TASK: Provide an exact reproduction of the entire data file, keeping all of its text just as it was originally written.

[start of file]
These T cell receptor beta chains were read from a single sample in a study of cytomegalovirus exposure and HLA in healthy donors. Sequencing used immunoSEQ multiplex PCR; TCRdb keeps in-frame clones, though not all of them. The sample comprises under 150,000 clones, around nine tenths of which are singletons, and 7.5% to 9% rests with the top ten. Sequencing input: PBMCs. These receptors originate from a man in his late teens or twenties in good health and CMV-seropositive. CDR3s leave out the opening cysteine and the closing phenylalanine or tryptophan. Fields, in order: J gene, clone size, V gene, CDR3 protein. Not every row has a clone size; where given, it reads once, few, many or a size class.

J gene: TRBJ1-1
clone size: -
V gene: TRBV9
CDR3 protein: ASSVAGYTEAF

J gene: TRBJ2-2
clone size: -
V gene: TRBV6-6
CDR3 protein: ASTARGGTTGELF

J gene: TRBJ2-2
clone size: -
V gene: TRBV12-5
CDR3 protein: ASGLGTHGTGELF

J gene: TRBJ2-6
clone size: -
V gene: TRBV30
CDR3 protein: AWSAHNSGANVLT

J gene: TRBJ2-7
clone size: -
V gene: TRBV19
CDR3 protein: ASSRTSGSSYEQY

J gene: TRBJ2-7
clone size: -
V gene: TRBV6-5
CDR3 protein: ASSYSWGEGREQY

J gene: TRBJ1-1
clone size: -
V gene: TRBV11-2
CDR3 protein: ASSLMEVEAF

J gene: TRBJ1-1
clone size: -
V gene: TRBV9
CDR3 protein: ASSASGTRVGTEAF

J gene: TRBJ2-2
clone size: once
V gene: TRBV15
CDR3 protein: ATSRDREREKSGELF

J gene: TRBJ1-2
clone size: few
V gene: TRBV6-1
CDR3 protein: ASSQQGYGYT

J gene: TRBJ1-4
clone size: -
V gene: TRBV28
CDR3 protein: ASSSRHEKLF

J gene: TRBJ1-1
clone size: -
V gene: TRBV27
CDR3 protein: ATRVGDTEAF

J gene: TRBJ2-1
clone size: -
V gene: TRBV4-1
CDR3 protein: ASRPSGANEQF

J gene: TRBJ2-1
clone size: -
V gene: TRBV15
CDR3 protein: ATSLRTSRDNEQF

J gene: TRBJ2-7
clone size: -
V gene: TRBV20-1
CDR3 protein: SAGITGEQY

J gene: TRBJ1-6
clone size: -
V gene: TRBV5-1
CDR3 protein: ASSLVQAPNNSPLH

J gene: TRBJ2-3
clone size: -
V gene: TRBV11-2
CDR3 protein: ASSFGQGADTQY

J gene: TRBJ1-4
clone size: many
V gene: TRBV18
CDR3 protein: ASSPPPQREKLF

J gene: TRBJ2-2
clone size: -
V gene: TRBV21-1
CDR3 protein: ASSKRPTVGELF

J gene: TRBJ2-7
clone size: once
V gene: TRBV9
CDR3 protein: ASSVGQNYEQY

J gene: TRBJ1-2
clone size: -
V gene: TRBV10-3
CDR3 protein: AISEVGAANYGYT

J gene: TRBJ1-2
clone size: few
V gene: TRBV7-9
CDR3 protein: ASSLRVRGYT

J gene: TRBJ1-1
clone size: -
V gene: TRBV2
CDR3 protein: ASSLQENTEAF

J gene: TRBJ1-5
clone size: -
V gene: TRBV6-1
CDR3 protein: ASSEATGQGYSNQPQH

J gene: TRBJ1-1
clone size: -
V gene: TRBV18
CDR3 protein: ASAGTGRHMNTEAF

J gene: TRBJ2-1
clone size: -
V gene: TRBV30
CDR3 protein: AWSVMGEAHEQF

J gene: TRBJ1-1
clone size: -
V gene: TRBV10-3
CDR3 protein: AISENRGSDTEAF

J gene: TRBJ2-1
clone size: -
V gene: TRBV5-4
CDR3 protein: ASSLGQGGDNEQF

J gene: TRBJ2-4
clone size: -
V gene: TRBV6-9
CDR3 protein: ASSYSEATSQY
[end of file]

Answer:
These T cell receptor beta chains were read from a single sample in a study of cytomegalovirus exposure and HLA in healthy donors. Sequencing used immunoSEQ multiplex PCR; TCRdb keeps in-frame clones, though not all of them. The sample comprises under 150,000 clones, around nine tenths of which are singletons, and 7.5% to 9% rests with the top ten. Sequencing input: PBMCs. These receptors originate from a man in his late teens or twenties in good health and CMV-seropositive. CDR3s leave out the opening cysteine and the closing phenylalanine or tryptophan. Fields, in order: J gene, clone size, V gene, CDR3 protein. Not every row has a clone size; where given, it reads once, few, many or a size class.

J gene: TRBJ1-1
clone size: -
V gene: TRBV9
CDR3 protein: ASSVAGYTEAF

J gene: TRBJ2-2
clone size: -
V gene: TRBV6-6
CDR3 protein: ASTARGGTTGELF

J gene: TRBJ2-2
clone size: -
V gene: TRBV12-5
CDR3 protein: ASGLGTHGTGELF

J gene: TRBJ2-6
clone size: -
V gene: TRBV30
CDR3 protein: AWSAHNSGANVLT

J gene: TRBJ2-7
clone size: -
V gene: TRBV19
CDR3 protein: ASSRTSGSSYEQY

J gene: TRBJ2-7
clone size: -
V gene: TRBV6-5
CDR3 protein: ASSYSWGEGREQY

J gene: TRBJ1-1
clone size: -
V gene: TRBV11-2
CDR3 protein: ASSLMEVEAF

J gene: TRBJ1-1
clone size: -
V gene: TRBV9
CDR3 protein: ASSASGTRVGTEAF

J gene: TRBJ2-2
clone size: once
V gene: TRBV15
CDR3 protein: ATSRDREREKSGELF

J gene: TRBJ1-2
clone size: few
V gene: TRBV6-1
CDR3 protein: ASSQQGYGYT

J gene: TRBJ1-4
clone size: -
V gene: TRBV28
CDR3 protein: ASSSRHEKLF

J gene: TRBJ1-1
clone size: -
V gene: TRBV27
CDR3 protein: ATRVGDTEAF

J gene: TRBJ2-1
clone size: -
V gene: TRBV4-1
CDR3 protein: ASRPSGANEQF

J gene: TRBJ2-1
clone size: -
V gene: TRBV15
CDR3 protein: ATSLRTSRDNEQF

J gene: TRBJ2-7
clone size: -
V gene: TRBV20-1
CDR3 protein: SAGITGEQY

J gene: TRBJ1-6
clone size: -
V gene: TRBV5-1
CDR3 protein: ASSLVQAPNNSPLH

J gene: TRBJ2-3
clone size: -
V gene: TRBV11-2
CDR3 protein: ASSFGQGADTQY

J gene: TRBJ1-4
clone size: many
V gene: TRBV18
CDR3 protein: ASSPPPQREKLF

J gene: TRBJ2-2
clone size: -
V gene: TRBV21-1
CDR3 protein: ASSKRPTVGELF

J gene: TRBJ2-7
clone size: once
V gene: TRBV9
CDR3 protein: ASSVGQNYEQY

J gene: TRBJ1-2
clone size: -
V gene: TRBV10-3
CDR3 protein: AISEVGAANYGYT

J gene: TRBJ1-2
clone size: few
V gene: TRBV7-9
CDR3 protein: ASSLRVRGYT

J gene: TRBJ1-1
clone size: -
V gene: TRBV2
CDR3 protein: ASSLQENTEAF

J gene: TRBJ1-5
clone size: -
V gene: TRBV6-1
CDR3 protein: ASSEATGQGYSNQPQH

J gene: TRBJ1-1
clone size: -
V gene: TRBV18
CDR3 protein: ASAGTGRHMNTEAF

J gene: TRBJ2-1
clone size: -
V gene: TRBV30
CDR3 protein: AWSVMGEAHEQF

J gene: TRBJ1-1
clone size: -
V gene: TRBV10-3
CDR3 protein: AISENRGSDTEAF

J gene: TRBJ2-1
clone size: -
V gene: TRBV5-4
CDR3 protein: ASSLGQGGDNEQF

J gene: TRBJ2-4
clone size: -
V gene: TRBV6-9
CDR3 protein: ASSYSEATSQY